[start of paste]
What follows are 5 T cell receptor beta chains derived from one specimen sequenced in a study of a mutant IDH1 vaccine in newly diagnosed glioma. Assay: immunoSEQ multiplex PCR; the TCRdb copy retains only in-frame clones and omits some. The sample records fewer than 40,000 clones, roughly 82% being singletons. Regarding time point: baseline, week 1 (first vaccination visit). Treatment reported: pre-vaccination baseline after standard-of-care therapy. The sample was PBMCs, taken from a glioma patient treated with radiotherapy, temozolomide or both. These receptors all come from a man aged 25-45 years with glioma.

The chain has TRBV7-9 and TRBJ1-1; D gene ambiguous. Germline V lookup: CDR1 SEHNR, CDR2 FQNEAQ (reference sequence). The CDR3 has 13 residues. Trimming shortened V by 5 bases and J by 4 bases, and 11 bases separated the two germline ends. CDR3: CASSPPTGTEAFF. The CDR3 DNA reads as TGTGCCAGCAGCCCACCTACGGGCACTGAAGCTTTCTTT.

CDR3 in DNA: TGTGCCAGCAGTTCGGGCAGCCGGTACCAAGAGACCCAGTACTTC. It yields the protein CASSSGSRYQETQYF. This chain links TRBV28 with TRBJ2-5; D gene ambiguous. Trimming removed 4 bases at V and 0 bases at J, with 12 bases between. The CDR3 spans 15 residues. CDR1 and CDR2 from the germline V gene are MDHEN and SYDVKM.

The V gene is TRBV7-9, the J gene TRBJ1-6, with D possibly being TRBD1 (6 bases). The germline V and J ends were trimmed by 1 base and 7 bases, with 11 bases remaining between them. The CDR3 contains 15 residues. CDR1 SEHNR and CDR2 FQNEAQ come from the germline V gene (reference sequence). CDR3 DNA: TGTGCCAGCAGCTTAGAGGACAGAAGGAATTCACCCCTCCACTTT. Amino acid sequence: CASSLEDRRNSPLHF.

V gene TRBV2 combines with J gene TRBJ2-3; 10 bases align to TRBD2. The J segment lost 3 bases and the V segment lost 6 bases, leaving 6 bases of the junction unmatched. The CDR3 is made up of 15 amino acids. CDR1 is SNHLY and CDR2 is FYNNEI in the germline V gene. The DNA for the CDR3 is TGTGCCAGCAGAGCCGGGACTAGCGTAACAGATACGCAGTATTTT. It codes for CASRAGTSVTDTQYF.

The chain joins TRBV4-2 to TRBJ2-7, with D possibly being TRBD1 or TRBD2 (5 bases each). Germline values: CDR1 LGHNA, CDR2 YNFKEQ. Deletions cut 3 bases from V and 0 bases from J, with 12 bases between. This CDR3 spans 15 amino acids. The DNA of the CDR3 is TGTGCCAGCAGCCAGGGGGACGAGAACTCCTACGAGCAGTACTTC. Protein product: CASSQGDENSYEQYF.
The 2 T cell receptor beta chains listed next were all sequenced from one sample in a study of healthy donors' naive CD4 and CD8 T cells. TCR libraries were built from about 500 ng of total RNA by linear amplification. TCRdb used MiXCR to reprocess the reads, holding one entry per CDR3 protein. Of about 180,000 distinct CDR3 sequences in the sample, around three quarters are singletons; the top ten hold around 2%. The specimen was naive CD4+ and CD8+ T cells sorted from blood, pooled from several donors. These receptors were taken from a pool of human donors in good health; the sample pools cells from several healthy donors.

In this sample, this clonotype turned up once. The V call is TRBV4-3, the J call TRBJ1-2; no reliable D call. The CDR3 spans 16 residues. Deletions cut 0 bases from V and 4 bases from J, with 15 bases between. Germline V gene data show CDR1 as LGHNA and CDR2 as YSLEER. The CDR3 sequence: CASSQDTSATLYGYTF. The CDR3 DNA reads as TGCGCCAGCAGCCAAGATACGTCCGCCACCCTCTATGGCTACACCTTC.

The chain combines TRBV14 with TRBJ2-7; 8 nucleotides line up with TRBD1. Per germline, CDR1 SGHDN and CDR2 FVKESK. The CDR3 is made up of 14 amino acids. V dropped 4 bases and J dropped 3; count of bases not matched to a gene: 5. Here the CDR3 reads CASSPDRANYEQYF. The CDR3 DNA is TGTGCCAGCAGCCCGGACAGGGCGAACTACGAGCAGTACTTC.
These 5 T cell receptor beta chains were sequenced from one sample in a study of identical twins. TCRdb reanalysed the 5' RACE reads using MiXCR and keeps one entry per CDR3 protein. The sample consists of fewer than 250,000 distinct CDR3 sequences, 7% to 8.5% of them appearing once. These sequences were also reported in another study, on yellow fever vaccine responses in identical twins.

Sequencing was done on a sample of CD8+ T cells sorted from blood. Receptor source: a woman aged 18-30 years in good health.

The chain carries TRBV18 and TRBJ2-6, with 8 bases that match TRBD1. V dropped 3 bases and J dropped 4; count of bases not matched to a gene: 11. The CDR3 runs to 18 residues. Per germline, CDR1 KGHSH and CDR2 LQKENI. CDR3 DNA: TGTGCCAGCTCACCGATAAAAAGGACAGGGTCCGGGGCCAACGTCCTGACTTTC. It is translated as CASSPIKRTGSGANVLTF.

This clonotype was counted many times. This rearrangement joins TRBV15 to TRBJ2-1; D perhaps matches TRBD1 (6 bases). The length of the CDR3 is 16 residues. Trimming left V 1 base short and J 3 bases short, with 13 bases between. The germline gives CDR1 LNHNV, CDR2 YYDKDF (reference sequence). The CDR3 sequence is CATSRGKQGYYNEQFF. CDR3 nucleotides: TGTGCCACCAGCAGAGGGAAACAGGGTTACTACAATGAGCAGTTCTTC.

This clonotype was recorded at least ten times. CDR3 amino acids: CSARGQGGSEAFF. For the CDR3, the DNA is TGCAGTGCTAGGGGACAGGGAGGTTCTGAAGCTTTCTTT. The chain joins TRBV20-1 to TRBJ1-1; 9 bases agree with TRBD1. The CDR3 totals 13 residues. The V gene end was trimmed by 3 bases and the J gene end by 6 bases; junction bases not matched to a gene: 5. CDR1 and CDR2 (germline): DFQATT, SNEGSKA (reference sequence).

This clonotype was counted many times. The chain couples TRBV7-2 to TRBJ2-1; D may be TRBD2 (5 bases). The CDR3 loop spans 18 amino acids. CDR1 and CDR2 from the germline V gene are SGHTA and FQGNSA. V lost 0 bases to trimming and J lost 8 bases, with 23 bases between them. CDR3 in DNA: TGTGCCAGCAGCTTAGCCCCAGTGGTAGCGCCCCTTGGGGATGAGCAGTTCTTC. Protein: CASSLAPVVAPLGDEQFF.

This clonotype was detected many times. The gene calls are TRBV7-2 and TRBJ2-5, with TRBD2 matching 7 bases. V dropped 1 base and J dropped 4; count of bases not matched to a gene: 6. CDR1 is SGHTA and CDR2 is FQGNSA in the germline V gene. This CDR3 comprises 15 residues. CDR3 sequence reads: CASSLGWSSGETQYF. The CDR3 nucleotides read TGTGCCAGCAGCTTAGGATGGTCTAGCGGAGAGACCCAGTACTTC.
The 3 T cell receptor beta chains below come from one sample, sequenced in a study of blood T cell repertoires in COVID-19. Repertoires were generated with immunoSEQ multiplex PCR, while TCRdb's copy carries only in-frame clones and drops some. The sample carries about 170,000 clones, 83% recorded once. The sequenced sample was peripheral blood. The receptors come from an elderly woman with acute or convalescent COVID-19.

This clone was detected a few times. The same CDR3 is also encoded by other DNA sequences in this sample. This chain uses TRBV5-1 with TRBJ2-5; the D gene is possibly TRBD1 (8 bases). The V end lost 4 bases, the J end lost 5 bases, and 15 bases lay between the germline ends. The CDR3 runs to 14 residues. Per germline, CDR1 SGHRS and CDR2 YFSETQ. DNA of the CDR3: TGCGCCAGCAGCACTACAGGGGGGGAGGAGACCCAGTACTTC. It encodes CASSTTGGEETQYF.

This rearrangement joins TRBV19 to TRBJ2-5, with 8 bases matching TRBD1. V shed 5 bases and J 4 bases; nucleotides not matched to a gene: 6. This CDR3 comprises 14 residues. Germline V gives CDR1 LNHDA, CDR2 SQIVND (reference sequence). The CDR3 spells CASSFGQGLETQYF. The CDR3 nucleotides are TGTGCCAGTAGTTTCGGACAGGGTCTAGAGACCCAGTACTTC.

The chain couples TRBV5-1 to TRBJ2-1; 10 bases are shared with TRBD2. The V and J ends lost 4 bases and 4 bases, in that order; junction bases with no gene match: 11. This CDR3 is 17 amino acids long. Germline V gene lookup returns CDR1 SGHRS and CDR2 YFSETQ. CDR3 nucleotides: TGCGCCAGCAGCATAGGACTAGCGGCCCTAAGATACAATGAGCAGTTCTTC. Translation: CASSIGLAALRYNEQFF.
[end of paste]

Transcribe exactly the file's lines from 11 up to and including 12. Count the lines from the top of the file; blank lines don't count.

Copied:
Sequencing was done on a sample of CD8+ T cells sorted from blood. Receptor source: a woman aged 18-30 years in good health.

The chain carries TRBV18 and TRBJ2-6, with 8 bases that match TRBD1. V dropped 3 bases and J dropped 4; count of bases not matched to a gene: 11. The CDR3 runs to 18 residues. Per germline, CDR1 KGHSH and CDR2 LQKENI. CDR3 DNA: TGTGCCAGCTCACCGATAAAAAGGACAGGGTCCGGGGCCAACGTCCTGACTTTC. It is translated as CASSPIKRTGSGANVLTF.